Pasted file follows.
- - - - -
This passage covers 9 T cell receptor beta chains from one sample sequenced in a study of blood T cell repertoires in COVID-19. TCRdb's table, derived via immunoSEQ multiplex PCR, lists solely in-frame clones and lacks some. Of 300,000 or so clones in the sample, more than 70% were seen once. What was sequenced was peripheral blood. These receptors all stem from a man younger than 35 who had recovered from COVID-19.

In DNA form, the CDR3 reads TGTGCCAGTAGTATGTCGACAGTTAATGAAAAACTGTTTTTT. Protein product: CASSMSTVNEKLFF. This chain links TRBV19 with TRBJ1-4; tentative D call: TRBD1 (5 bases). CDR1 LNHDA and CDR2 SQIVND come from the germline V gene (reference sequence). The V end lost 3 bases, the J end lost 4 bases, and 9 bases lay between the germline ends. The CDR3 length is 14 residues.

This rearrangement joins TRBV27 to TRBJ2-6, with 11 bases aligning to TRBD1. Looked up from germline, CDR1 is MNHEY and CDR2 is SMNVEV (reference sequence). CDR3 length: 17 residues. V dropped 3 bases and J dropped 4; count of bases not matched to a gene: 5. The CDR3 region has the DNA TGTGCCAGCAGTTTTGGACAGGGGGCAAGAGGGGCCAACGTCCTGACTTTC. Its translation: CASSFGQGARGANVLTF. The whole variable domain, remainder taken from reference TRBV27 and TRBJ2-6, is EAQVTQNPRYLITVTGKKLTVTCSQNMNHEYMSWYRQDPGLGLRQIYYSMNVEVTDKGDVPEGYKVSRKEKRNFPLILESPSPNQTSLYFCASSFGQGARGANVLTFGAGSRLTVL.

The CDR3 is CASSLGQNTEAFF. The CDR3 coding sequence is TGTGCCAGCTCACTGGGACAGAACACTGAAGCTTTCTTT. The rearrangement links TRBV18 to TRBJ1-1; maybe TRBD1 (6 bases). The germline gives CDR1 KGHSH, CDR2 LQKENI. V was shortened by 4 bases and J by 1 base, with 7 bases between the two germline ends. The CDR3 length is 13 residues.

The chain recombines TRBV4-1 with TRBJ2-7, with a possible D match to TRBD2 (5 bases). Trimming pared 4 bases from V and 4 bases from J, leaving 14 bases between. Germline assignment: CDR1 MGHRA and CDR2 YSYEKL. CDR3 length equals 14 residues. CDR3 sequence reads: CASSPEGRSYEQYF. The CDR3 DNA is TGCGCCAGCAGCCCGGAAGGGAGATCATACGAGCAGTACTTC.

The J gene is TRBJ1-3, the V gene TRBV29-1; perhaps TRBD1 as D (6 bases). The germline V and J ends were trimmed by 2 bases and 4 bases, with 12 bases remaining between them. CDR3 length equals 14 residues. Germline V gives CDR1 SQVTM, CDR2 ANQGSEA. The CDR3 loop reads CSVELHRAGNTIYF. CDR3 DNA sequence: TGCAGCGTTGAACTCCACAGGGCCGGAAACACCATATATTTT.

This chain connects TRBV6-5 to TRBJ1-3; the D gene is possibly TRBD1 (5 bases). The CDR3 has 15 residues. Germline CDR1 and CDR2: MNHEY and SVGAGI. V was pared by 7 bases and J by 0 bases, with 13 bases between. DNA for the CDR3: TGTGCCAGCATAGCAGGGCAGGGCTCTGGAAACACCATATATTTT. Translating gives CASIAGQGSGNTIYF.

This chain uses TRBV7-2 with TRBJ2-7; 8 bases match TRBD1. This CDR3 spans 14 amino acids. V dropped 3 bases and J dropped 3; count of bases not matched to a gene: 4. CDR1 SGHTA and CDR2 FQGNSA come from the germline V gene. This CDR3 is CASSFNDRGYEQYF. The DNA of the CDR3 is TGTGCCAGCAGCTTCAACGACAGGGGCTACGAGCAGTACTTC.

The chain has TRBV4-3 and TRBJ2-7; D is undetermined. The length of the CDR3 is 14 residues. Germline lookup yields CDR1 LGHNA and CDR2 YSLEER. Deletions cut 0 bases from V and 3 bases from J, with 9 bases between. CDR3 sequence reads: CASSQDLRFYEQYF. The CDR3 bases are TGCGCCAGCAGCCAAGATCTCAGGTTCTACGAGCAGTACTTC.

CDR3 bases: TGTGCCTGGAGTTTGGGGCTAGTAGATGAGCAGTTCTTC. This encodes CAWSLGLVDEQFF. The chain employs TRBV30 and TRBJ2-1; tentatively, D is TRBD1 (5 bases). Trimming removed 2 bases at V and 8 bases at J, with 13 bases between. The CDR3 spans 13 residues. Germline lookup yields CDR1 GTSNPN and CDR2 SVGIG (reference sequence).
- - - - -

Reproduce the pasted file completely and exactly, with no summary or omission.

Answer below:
This passage covers 9 T cell receptor beta chains from one sample sequenced in a study of blood T cell repertoires in COVID-19. TCRdb's table, derived via immunoSEQ multiplex PCR, lists solely in-frame clones and lacks some. Of 300,000 or so clones in the sample, more than 70% were seen once. What was sequenced was peripheral blood. These receptors all stem from a man younger than 35 who had recovered from COVID-19.

In DNA form, the CDR3 reads TGTGCCAGTAGTATGTCGACAGTTAATGAAAAACTGTTTTTT. Protein product: CASSMSTVNEKLFF. This chain links TRBV19 with TRBJ1-4; tentative D call: TRBD1 (5 bases). CDR1 LNHDA and CDR2 SQIVND come from the germline V gene (reference sequence). The V end lost 3 bases, the J end lost 4 bases, and 9 bases lay between the germline ends. The CDR3 length is 14 residues.

This rearrangement joins TRBV27 to TRBJ2-6, with 11 bases aligning to TRBD1. Looked up from germline, CDR1 is MNHEY and CDR2 is SMNVEV (reference sequence). CDR3 length: 17 residues. V dropped 3 bases and J dropped 4; count of bases not matched to a gene: 5. The CDR3 region has the DNA TGTGCCAGCAGTTTTGGACAGGGGGCAAGAGGGGCCAACGTCCTGACTTTC. Its translation: CASSFGQGARGANVLTF. The whole variable domain, remainder taken from reference TRBV27 and TRBJ2-6, is EAQVTQNPRYLITVTGKKLTVTCSQNMNHEYMSWYRQDPGLGLRQIYYSMNVEVTDKGDVPEGYKVSRKEKRNFPLILESPSPNQTSLYFCASSFGQGARGANVLTFGAGSRLTVL.

The CDR3 is CASSLGQNTEAFF. The CDR3 coding sequence is TGTGCCAGCTCACTGGGACAGAACACTGAAGCTTTCTTT. The rearrangement links TRBV18 to TRBJ1-1; maybe TRBD1 (6 bases). The germline gives CDR1 KGHSH, CDR2 LQKENI. V was shortened by 4 bases and J by 1 base, with 7 bases between the two germline ends. The CDR3 length is 13 residues.

The chain recombines TRBV4-1 with TRBJ2-7, with a possible D match to TRBD2 (5 bases). Trimming pared 4 bases from V and 4 bases from J, leaving 14 bases between. Germline assignment: CDR1 MGHRA and CDR2 YSYEKL. CDR3 length equals 14 residues. CDR3 sequence reads: CASSPEGRSYEQYF. The CDR3 DNA is TGCGCCAGCAGCCCGGAAGGGAGATCATACGAGCAGTACTTC.

The J gene is TRBJ1-3, the V gene TRBV29-1; perhaps TRBD1 as D (6 bases). The germline V and J ends were trimmed by 2 bases and 4 bases, with 12 bases remaining between them. CDR3 length equals 14 residues. Germline V gives CDR1 SQVTM, CDR2 ANQGSEA. The CDR3 loop reads CSVELHRAGNTIYF. CDR3 DNA sequence: TGCAGCGTTGAACTCCACAGGGCCGGAAACACCATATATTTT.

This chain connects TRBV6-5 to TRBJ1-3; the D gene is possibly TRBD1 (5 bases). The CDR3 has 15 residues. Germline CDR1 and CDR2: MNHEY and SVGAGI. V was pared by 7 bases and J by 0 bases, with 13 bases between. DNA for the CDR3: TGTGCCAGCATAGCAGGGCAGGGCTCTGGAAACACCATATATTTT. Translating gives CASIAGQGSGNTIYF.

This chain uses TRBV7-2 with TRBJ2-7; 8 bases match TRBD1. This CDR3 spans 14 amino acids. V dropped 3 bases and J dropped 3; count of bases not matched to a gene: 4. CDR1 SGHTA and CDR2 FQGNSA come from the germline V gene. This CDR3 is CASSFNDRGYEQYF. The DNA of the CDR3 is TGTGCCAGCAGCTTCAACGACAGGGGCTACGAGCAGTACTTC.

The chain has TRBV4-3 and TRBJ2-7; D is undetermined. The length of the CDR3 is 14 residues. Germline lookup yields CDR1 LGHNA and CDR2 YSLEER. Deletions cut 0 bases from V and 3 bases from J, with 9 bases between. CDR3 sequence reads: CASSQDLRFYEQYF. The CDR3 bases are TGCGCCAGCAGCCAAGATCTCAGGTTCTACGAGCAGTACTTC.

CDR3 bases: TGTGCCTGGAGTTTGGGGCTAGTAGATGAGCAGTTCTTC. This encodes CAWSLGLVDEQFF. The chain employs TRBV30 and TRBJ2-1; tentatively, D is TRBD1 (5 bases). Trimming removed 2 bases at V and 8 bases at J, with 13 bases between. The CDR3 spans 13 residues. Germline lookup yields CDR1 GTSNPN and CDR2 SVGIG (reference sequence).